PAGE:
Let me tell you………DO NOT DO DRUGS! I have been home about 2 weeks since my 2nd surgery and OH My GOODNESS the pain was not something I’d wish on anyone. After a week or so of two daily doses of 30 mg. of morphine and two Percocet every four hours I decided to quit. As many know my patience runs thin so I stopped a few doses here and there then decided to just DO IT. I am telling you this for informational purposes but withdrawal is all you’ve read about or seen on TV and more. I hope to NEVER go through three days of hell again. The Dr. tells me I will need pain medication for the Physical Therapy as it will be very painful so I have more decisions to make. Maybe biting on a stick or a big swig of whisky!
This road I’m on now as I may have said before had a terrible beginning, two surgeries, horrible pain but a month has passed and I’m feeling better and ready to start the long road of physical therapy. I WILL be walking by my birthday – May 13th.
Through all this I have to wonder what, if any lasting effects this bump in the road will have on my brain. There is no way to know as the Alzheimer’s will progress the way it wants to with me not knowing if my surgeries and meds have moved it a tad bit faster. This I can not worry about. Live for the day!
Simple, Easy and Helpful
There are two subjects I wanted to touch on briefly about Alzheimer’s patients.
Conversation is a good example of a simple activity that is meaningful and beneficial for a person with dementia or anyone. It can be a good way for younger family members to engage with the person with dementia. The important thing is to have a connection through the social interaction. Usually in early-stage Alzheimer’s there are not a lot of communication problems but we still need that closeness and feeling of belonging and people in our lives who understand this. Conversation is most important when we get to the stage where we have more difficulty talking and understanding. Do not ignore us, do not talk around us, we can still hear and hopefully we can still laugh.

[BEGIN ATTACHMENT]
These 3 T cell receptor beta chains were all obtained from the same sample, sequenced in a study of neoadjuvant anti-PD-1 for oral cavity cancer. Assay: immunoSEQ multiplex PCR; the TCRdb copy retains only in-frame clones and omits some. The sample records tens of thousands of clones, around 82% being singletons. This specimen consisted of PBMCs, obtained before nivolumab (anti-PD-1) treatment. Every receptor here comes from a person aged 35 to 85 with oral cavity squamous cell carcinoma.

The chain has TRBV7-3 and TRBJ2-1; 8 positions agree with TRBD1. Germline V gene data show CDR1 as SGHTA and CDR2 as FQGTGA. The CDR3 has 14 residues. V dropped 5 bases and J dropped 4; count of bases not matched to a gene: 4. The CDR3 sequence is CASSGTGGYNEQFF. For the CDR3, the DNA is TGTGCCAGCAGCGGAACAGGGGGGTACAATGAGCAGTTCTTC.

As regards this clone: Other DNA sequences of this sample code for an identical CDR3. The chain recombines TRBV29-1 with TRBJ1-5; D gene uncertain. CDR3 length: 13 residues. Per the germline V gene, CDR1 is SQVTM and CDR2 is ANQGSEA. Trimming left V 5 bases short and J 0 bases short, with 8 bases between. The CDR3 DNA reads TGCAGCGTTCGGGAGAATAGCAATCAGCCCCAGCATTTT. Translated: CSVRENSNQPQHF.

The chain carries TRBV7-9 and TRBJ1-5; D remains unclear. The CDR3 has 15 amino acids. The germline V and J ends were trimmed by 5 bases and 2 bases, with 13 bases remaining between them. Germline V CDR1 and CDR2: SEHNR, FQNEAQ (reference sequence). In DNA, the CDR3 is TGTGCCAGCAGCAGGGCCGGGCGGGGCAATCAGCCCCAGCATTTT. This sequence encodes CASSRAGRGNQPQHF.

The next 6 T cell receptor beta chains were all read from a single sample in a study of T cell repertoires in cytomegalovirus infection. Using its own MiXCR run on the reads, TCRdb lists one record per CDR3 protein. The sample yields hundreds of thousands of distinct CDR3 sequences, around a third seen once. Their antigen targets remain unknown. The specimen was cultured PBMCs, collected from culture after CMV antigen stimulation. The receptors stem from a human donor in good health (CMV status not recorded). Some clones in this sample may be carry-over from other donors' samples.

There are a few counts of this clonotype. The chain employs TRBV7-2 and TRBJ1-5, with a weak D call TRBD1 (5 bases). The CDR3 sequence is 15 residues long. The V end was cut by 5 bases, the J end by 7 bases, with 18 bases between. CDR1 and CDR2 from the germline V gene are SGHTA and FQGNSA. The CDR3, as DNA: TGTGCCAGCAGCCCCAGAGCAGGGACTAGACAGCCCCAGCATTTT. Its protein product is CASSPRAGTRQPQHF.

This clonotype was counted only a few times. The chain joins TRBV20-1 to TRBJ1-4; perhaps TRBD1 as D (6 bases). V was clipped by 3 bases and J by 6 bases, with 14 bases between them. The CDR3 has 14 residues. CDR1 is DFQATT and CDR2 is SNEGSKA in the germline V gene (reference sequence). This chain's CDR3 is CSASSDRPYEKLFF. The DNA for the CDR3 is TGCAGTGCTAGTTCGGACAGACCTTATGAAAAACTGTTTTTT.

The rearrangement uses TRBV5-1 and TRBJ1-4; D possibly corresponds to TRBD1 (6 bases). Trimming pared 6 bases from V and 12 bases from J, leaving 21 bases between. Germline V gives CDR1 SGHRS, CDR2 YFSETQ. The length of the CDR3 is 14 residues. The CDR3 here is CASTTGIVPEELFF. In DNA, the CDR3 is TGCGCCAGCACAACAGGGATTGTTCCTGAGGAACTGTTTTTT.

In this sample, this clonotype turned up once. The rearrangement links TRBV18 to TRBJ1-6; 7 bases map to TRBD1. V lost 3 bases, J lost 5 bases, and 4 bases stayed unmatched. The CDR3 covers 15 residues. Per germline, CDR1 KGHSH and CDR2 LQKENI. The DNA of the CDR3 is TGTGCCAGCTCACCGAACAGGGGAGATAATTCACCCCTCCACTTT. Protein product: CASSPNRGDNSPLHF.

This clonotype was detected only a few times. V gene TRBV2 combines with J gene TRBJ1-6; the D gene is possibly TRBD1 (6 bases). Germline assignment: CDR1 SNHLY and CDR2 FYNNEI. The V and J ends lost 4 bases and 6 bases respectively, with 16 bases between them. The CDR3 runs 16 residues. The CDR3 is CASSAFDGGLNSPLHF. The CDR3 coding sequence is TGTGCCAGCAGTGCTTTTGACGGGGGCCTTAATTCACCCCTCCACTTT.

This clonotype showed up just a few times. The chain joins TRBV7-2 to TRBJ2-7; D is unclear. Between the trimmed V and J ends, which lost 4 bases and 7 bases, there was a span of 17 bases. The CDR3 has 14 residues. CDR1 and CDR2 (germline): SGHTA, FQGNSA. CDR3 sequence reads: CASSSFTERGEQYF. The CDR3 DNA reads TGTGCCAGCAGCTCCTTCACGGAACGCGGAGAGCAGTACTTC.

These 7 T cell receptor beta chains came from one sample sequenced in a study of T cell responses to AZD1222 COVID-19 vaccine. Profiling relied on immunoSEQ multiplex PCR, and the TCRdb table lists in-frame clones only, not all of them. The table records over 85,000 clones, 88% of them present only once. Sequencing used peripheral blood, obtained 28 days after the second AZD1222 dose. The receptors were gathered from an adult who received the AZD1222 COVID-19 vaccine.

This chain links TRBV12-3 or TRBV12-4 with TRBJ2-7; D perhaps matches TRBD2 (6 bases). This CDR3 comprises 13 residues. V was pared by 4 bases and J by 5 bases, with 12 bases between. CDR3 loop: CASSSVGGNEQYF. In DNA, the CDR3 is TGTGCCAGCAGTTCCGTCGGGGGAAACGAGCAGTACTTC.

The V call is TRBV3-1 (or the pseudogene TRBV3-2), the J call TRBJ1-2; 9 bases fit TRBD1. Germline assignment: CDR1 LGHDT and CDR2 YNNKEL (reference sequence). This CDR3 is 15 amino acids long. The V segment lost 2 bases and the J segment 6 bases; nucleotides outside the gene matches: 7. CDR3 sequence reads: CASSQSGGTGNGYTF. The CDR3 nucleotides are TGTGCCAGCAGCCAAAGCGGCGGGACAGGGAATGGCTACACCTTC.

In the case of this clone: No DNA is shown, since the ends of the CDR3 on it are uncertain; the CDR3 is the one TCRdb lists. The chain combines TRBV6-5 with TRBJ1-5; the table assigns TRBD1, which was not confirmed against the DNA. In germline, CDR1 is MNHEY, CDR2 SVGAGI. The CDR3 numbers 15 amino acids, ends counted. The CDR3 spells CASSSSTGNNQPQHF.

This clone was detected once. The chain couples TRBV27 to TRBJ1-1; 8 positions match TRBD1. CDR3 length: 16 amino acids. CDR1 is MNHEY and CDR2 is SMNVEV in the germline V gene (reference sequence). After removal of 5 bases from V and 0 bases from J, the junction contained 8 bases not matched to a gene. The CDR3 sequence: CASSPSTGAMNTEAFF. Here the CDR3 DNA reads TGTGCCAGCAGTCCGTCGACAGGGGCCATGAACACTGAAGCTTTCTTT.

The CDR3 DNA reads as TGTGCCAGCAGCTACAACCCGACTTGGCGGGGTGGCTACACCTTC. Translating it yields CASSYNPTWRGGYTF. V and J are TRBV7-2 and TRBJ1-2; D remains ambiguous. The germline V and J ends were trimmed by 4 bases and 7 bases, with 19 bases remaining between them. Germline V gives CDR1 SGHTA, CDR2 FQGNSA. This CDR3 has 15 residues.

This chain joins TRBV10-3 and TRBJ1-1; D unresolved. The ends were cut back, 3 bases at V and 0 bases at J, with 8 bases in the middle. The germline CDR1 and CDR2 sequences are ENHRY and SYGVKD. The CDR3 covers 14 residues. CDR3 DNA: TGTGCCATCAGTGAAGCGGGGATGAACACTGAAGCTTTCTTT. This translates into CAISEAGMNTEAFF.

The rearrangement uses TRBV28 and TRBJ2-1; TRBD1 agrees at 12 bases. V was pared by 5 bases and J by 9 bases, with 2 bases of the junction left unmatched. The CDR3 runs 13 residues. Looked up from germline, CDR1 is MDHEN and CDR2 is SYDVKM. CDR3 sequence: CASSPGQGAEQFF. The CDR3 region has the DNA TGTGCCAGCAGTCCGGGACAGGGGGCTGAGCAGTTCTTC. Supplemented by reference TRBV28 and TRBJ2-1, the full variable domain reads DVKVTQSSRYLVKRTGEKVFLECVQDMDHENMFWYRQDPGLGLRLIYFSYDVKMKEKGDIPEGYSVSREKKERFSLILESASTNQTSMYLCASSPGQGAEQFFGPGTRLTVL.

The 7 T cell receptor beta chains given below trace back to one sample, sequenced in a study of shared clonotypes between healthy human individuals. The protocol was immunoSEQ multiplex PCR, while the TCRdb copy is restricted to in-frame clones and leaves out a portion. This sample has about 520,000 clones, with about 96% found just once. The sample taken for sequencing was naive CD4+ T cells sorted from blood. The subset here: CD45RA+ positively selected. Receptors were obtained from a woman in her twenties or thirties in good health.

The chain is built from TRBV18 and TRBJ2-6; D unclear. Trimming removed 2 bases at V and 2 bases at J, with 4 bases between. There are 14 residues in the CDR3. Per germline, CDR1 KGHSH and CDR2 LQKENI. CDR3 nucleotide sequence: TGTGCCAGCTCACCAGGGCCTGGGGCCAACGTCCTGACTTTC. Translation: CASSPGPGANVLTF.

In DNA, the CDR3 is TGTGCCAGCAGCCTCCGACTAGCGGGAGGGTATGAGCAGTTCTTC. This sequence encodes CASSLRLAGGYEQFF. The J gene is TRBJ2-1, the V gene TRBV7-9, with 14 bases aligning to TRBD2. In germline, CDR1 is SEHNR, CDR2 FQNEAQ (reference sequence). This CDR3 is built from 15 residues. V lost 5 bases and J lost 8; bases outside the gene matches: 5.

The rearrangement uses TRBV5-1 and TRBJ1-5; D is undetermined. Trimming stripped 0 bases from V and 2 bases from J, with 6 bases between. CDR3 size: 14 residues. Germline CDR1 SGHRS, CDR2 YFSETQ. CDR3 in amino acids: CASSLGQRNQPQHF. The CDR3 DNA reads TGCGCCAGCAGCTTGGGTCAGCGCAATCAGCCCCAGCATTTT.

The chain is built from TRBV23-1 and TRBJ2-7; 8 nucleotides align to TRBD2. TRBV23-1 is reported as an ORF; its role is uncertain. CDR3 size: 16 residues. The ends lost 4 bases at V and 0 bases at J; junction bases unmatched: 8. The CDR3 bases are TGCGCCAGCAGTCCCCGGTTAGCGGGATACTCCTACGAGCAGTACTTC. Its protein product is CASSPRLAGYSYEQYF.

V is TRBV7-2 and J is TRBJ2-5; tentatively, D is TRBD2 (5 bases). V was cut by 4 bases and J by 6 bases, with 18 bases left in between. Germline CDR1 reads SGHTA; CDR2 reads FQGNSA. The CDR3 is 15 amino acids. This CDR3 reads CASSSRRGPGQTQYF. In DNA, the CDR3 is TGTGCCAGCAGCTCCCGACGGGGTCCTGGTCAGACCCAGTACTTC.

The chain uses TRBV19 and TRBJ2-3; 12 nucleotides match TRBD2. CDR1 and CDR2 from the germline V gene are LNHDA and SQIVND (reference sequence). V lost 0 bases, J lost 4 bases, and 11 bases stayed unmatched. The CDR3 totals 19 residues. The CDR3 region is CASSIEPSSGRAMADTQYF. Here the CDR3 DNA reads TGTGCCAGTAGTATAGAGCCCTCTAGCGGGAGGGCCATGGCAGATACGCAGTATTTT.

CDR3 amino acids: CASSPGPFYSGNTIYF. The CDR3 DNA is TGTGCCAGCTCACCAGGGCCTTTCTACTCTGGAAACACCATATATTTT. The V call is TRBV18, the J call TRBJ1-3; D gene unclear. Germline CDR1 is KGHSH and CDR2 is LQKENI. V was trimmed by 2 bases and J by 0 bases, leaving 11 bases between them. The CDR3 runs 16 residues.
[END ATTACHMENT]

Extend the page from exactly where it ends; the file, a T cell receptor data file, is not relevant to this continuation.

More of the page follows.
Even when other abilities are severely affected, many people still enjoy activities relating to music. Musical memory is often retained when other memories are lost. Evidence suggests that music can improve someone’s mood, behavior and wellbeing. Physically responding to the music (through dance or movement to rhythm) can offer a chance for exercise and non-verbal communication. Favorite songs or pieces of music can also be powerful prompts for reminiscence.
When visiting my Mother one day at the Alzheimer’s unit her nurse came up to me and said “You need to see Miss Gerry dance!!” When her nurse turned on the music, took my Mother’s hand and started dancing I was in tears…………my Mother was singing, laughing and dancing – as beautiful as ever. For those few moments I was able to see HER – my Mother – being her self. Beautiful memory. Tom loves music so I know that will not be a problem – I love you sweetie but keep your feet to yourself!
From my friend Ken with younger onset Alzheimer’s:
As I am awake ever morning early and I look in on the girls and wife and see them sleep so peacefully and knowing my boys are doing great I could not be happier with my life and thankful. I will not let Alzheimer’s take that away. In time I might not remember all my friends and family but I want them to know I love them and thank you for all the good and yes even the bad. Love yah all thanks.
In closing I’d like to thank my friends, family, church and especially my Villa neighbors for their love and support. Thanks to my Mother and Father-in-law for feeding us yesterday. We loved the visit.
Walk teams are already being formed for this year’s Alzheimer’s Walk to be held October 24th. Please start thinking of joining a team – my team would love to have you!! With last years fund raising and the help of my team, that included friends and neighbors we rocked! I’d love to beat last year’s total. I do not plan to start any walk plans until the end of the summer so you have plenty of time to join!